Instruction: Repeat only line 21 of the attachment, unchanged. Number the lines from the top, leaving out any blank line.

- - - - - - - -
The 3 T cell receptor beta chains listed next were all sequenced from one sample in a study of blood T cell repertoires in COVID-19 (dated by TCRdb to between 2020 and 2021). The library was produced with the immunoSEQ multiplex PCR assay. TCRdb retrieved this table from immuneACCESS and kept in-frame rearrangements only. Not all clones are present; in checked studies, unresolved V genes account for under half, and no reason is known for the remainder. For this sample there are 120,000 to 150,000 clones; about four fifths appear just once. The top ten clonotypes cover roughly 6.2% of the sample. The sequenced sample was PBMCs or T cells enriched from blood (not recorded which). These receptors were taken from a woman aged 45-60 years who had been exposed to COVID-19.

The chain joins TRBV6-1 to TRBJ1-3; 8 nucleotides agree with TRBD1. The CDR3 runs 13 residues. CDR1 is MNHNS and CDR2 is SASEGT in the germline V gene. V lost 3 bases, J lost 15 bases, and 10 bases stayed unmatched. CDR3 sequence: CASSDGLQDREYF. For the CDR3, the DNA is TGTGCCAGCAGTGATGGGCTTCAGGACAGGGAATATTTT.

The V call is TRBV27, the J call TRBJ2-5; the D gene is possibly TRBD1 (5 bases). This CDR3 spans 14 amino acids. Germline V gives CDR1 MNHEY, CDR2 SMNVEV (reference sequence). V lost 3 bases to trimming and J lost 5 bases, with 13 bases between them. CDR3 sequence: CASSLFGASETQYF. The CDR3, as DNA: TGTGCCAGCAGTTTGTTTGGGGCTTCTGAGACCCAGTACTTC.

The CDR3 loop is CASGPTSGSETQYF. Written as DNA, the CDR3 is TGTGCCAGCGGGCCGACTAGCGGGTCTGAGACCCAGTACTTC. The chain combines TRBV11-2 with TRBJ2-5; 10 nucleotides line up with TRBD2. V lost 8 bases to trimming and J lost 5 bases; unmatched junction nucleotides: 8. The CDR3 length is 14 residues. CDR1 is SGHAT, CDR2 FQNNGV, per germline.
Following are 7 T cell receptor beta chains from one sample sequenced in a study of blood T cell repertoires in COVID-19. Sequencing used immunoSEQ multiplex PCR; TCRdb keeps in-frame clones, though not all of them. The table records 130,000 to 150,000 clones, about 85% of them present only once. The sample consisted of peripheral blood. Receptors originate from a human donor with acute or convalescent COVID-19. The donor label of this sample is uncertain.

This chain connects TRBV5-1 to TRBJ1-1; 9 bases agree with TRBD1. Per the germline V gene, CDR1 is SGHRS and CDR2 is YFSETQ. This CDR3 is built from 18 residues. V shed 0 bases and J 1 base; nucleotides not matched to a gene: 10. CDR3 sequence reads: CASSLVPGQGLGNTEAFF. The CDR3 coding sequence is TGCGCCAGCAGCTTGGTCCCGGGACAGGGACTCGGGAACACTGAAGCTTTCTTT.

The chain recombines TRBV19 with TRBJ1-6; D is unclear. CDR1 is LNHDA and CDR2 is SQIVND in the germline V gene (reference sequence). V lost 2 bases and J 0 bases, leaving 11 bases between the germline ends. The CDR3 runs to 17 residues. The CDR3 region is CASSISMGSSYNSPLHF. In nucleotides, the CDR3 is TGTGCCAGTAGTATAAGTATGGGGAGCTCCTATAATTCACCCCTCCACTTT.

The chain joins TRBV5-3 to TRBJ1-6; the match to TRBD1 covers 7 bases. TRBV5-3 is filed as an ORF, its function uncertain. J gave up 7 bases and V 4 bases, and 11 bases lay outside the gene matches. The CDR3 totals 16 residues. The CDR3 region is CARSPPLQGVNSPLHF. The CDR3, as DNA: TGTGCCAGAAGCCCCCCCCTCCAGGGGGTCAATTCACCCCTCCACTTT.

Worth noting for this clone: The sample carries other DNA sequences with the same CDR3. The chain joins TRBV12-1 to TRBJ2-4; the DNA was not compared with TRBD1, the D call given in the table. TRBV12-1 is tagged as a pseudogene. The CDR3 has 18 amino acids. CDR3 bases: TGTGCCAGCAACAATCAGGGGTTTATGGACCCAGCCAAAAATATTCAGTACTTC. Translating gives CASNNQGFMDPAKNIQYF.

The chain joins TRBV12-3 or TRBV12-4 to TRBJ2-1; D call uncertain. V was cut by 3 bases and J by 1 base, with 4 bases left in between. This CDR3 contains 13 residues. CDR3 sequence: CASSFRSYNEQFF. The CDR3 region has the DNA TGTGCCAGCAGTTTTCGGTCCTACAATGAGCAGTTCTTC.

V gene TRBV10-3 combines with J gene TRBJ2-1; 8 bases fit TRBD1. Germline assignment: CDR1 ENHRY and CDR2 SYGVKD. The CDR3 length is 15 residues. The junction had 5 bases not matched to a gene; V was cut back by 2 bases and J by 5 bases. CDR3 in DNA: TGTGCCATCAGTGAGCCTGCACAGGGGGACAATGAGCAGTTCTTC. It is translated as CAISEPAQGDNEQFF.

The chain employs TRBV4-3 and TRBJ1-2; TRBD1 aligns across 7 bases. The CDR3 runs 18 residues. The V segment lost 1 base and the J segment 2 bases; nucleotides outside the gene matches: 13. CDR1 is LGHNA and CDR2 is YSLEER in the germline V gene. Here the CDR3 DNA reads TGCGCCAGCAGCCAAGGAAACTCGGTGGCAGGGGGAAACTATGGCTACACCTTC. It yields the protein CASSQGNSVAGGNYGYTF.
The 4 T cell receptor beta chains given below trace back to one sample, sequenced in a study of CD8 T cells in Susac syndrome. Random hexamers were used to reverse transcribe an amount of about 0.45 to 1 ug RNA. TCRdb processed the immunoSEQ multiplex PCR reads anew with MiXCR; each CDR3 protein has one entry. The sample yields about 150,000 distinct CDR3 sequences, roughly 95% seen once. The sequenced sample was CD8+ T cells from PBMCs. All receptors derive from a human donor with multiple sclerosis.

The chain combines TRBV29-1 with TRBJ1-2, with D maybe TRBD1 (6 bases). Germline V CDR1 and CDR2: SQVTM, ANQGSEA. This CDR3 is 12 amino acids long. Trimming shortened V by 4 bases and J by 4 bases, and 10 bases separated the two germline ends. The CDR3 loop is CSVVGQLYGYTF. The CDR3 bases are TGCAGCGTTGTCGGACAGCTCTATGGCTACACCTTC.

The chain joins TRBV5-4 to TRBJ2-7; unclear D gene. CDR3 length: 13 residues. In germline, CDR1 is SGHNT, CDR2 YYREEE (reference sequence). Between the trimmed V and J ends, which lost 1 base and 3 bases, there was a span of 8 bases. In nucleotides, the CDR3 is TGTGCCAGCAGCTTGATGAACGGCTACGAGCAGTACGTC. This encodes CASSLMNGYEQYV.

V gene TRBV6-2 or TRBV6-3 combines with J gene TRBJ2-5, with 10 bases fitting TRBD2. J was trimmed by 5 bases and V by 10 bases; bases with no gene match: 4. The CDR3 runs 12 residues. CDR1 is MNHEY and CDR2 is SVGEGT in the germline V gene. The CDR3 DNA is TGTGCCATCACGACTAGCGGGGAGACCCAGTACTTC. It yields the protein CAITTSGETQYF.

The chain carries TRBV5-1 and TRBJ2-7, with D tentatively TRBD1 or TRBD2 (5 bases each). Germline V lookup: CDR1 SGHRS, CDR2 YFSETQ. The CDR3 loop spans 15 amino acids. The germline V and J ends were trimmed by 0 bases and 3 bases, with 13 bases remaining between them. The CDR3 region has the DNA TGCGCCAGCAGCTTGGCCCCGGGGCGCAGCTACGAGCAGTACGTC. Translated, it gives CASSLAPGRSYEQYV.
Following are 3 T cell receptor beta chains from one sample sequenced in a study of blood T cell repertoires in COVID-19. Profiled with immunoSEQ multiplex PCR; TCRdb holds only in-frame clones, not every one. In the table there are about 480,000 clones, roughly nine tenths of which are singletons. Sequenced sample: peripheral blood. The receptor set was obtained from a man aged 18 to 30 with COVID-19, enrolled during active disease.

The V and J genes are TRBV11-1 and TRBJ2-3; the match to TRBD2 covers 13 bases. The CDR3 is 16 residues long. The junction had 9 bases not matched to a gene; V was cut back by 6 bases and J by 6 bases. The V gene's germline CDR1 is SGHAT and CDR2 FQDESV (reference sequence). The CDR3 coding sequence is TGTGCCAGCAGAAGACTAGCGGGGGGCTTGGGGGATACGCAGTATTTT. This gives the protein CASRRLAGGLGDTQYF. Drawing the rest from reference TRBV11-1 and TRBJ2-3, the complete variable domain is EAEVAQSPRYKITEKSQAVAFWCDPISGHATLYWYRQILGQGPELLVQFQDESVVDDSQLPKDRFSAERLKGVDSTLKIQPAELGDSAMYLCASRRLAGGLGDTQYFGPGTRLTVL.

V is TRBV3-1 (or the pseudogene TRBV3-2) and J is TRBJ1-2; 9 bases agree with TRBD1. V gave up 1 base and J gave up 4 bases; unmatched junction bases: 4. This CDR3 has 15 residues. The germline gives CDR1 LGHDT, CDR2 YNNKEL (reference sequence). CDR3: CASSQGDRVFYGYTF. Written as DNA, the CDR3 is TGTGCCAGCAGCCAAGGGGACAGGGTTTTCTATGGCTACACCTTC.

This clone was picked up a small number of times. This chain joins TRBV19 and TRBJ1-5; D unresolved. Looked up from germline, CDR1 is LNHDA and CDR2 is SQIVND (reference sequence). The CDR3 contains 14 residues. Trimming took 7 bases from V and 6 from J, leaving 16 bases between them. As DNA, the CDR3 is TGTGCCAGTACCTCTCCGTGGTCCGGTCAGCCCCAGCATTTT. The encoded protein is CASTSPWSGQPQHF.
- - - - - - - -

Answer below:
This clone was picked up a small number of times. This chain joins TRBV19 and TRBJ1-5; D unresolved. Looked up from germline, CDR1 is LNHDA and CDR2 is SQIVND (reference sequence). The CDR3 contains 14 residues. Trimming took 7 bases from V and 6 from J, leaving 16 bases between them. As DNA, the CDR3 is TGTGCCAGTACCTCTCCGTGGTCCGGTCAGCCCCAGCATTTT. The encoded protein is CASTSPWSGQPQHF.